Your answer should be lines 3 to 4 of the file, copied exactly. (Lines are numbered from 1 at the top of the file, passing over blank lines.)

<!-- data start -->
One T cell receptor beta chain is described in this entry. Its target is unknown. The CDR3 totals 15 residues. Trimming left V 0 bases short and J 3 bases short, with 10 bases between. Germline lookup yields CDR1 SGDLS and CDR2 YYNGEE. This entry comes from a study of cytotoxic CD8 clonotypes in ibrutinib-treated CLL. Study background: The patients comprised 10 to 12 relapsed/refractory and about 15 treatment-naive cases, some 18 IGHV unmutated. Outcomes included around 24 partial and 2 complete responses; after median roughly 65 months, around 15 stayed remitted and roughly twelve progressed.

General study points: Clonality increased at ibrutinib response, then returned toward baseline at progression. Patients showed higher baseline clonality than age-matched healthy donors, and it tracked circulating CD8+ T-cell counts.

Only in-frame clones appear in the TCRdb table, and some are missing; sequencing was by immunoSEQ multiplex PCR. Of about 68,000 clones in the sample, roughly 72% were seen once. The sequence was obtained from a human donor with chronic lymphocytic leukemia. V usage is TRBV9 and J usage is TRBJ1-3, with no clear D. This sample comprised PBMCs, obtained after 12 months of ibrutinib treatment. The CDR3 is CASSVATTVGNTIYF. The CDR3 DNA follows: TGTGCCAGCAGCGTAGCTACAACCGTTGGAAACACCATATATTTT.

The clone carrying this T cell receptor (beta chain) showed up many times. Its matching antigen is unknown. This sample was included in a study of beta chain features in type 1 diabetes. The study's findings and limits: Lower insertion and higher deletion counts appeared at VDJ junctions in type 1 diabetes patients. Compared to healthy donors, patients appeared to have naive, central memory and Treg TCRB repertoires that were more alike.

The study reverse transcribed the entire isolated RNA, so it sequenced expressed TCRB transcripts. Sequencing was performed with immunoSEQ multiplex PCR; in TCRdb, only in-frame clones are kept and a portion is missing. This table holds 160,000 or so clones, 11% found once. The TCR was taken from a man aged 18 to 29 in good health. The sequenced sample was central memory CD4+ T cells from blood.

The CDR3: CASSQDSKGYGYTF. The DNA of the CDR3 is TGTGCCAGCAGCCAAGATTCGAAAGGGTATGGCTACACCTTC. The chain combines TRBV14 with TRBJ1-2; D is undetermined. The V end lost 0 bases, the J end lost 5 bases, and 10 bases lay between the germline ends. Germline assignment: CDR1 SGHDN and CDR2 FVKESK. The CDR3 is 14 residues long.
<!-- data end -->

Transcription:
Only in-frame clones appear in the TCRdb table, and some are missing; sequencing was by immunoSEQ multiplex PCR. Of about 68,000 clones in the sample, roughly 72% were seen once. The sequence was obtained from a human donor with chronic lymphocytic leukemia. V usage is TRBV9 and J usage is TRBJ1-3, with no clear D. This sample comprised PBMCs, obtained after 12 months of ibrutinib treatment. The CDR3 is CASSVATTVGNTIYF. The CDR3 DNA follows: TGTGCCAGCAGCGTAGCTACAACCGTTGGAAACACCATATATTTT.

The clone carrying this T cell receptor (beta chain) showed up many times. Its matching antigen is unknown. This sample was included in a study of beta chain features in type 1 diabetes. The study's findings and limits: Lower insertion and higher deletion counts appeared at VDJ junctions in type 1 diabetes patients. Compared to healthy donors, patients appeared to have naive, central memory and Treg TCRB repertoires that were more alike.